M14 Globular Cluster

M14 Globular Cluster

Click image for full size version


May 31, 2014; Astronomy Magazine Picture of the Day, October 30, 2014

We’ve had a stretch of 3 clear nights, and another one in store. I’ve had my telescope imaging a few different objects, and have also done some visual observing, including at my club’s dark sky site, Tilkder’s Farm. Over the last two nights, I finished M14, which is shown in the attached image.

Messier 14 icontains several hundred thousand stars, including cooler reddish stars and more massive, hot, blue stars. It is about 100 light years across and a little more than 30,000 light years away. In the eyepiece it appears to be about 1/3 the size of the full Moon, and slightly elliptical. I always think globular clusters look like diamond dust or sugar on a black table cloth.

It may be of historical interest to astroimagers that this is the first object imaged with a CCD sensor (as opposed to film) according to a reference in http://messier.seds.org/m/m014.html.

In the next few days I hope to finish M104 (the Sombrero Galaxy) and my marathon 41+ hr image of M101. Stay tuned. And to those of you who have visited my website and or posted comments, thank you! Web traffic is increasing nicely and I’ve had more than 2000 people from around the world look at my work.

SBIG STL-11000M camera, Baader LRGB filters, 10″ f/6.8 ASA astrograph, Paramount MX. Guided with STL-11000’s remote guide head using 80 mm f/6 refractor. Acquisition, guiding, calibration, and integration all done using Maxim-DL. Image registration and all processing in PixInsight. Shot from my SkyShed in Guelph, Ontario. No moon. Very good transparency and poor seeing throughout.

5x10m R and G, 4x10m B, 10x15m L, all unbinned frames (total=4hr50m).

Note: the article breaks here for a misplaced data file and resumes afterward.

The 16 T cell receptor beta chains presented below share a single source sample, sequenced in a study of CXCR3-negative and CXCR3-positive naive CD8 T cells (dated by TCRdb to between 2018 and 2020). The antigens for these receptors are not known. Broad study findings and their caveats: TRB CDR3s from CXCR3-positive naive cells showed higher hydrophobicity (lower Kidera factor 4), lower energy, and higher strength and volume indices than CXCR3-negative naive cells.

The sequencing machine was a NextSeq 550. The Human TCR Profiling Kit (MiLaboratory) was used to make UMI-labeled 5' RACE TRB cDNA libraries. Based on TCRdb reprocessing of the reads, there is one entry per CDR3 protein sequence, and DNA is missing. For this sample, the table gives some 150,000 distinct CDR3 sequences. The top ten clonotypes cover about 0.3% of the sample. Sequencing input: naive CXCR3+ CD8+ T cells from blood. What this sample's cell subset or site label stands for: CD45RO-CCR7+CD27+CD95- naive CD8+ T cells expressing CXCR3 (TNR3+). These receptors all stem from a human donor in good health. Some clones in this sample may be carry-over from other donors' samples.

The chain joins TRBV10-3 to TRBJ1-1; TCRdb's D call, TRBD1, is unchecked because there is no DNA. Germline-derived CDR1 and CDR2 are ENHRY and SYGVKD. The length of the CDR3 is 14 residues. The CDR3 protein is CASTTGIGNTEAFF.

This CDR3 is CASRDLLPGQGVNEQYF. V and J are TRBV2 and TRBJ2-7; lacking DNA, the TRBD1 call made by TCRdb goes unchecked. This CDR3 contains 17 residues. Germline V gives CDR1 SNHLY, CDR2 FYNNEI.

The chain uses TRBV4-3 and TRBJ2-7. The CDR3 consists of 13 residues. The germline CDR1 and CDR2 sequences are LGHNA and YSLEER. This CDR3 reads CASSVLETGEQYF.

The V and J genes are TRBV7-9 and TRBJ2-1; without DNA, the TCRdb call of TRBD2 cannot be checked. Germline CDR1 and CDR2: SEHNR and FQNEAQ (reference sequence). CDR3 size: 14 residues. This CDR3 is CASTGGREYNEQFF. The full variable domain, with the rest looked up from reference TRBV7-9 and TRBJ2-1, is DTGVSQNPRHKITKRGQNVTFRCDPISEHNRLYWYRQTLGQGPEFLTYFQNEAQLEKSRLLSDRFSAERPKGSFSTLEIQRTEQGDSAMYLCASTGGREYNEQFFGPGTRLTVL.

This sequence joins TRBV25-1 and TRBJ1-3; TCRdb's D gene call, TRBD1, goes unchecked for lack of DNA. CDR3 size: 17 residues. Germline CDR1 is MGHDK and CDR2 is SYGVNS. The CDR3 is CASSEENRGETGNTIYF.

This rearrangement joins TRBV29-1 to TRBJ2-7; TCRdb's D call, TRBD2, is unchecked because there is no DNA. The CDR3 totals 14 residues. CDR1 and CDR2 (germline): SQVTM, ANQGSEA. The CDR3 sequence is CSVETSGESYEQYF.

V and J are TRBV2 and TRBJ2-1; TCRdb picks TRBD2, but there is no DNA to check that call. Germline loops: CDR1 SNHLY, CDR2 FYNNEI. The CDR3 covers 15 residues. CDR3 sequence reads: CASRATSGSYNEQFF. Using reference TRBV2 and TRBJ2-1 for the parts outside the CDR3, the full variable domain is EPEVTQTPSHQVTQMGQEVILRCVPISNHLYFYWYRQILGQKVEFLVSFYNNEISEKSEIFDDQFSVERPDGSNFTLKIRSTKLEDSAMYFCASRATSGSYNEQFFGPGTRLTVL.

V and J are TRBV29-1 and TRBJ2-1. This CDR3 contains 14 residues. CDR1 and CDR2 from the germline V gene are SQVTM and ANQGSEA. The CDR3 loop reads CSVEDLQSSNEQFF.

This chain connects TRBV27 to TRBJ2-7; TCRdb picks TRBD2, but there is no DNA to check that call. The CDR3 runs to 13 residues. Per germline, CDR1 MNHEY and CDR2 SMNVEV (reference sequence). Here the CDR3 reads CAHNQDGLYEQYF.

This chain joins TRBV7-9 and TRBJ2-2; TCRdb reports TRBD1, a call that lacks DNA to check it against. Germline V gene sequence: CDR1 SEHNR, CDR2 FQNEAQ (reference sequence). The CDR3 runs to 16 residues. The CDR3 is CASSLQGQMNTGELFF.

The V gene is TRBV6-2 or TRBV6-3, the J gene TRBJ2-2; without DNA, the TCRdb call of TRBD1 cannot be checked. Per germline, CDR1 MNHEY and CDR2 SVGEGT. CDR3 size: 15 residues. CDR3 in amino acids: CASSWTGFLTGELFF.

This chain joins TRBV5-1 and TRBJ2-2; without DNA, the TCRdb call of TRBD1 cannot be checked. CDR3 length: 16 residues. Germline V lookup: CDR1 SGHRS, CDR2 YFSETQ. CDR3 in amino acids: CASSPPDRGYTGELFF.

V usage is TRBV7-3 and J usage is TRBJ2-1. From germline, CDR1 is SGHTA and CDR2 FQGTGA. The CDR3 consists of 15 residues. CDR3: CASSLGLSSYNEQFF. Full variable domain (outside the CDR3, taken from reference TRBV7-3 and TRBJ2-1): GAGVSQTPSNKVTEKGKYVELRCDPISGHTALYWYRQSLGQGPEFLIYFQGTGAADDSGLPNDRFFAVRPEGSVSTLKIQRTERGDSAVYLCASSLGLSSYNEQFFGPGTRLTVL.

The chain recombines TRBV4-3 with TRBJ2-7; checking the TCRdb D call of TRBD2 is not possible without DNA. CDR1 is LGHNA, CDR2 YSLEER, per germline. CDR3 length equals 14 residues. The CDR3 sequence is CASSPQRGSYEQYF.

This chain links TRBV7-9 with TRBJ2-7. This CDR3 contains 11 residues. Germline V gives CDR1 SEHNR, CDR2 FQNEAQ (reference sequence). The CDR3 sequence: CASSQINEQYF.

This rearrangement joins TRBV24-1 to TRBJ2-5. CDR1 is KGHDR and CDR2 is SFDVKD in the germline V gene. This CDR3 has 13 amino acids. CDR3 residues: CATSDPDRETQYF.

The R, G, B and L files produced in MaximDL were each background-corrected with DynamicBackgroundExtraction, registered and cropped. R, G and B were combined into an RGB image and colour calibration applied and stretched using HistogramTransformation followed by ColorSaturation. The L image was processed with deconvolution (using a custom PSF made from DynamicPSF command) and stretched with HistogramTransformation. ACDNR noise reduction was applied with a radius of 0.5 px to remove small scale noise. Luminance was extracted from the RGB image, matched to the L image with LinearFit, and then added back into the RGB image using Channel Combine in the Lab space. LRGB Combine was used to add Luminance to the RGB image, and contrast and colour saturation were adjusted using Curves. Image scale is about 1.1 arc sec per pixel.

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By | 2014-10-30T14:47:02+00:00 May 31st, 2014|Globular Clusters|2 Comments

About the Author:

An avid astrophotographer who has been hunting deep sky treasures with his camera and telescope for many years now. He enjoys sharing the amazing cosmos with others.


  1. Don Anderson October 30, 2014 at 4:59 pm - Reply

    Excellent picture of M14 Ron! I like that you can see the individual stars even in the center of the cluster.

  2. sigma case study pdf February 8, 2016 at 1:16 am - Reply

    Thanks for finally writing about M14. Loved it!

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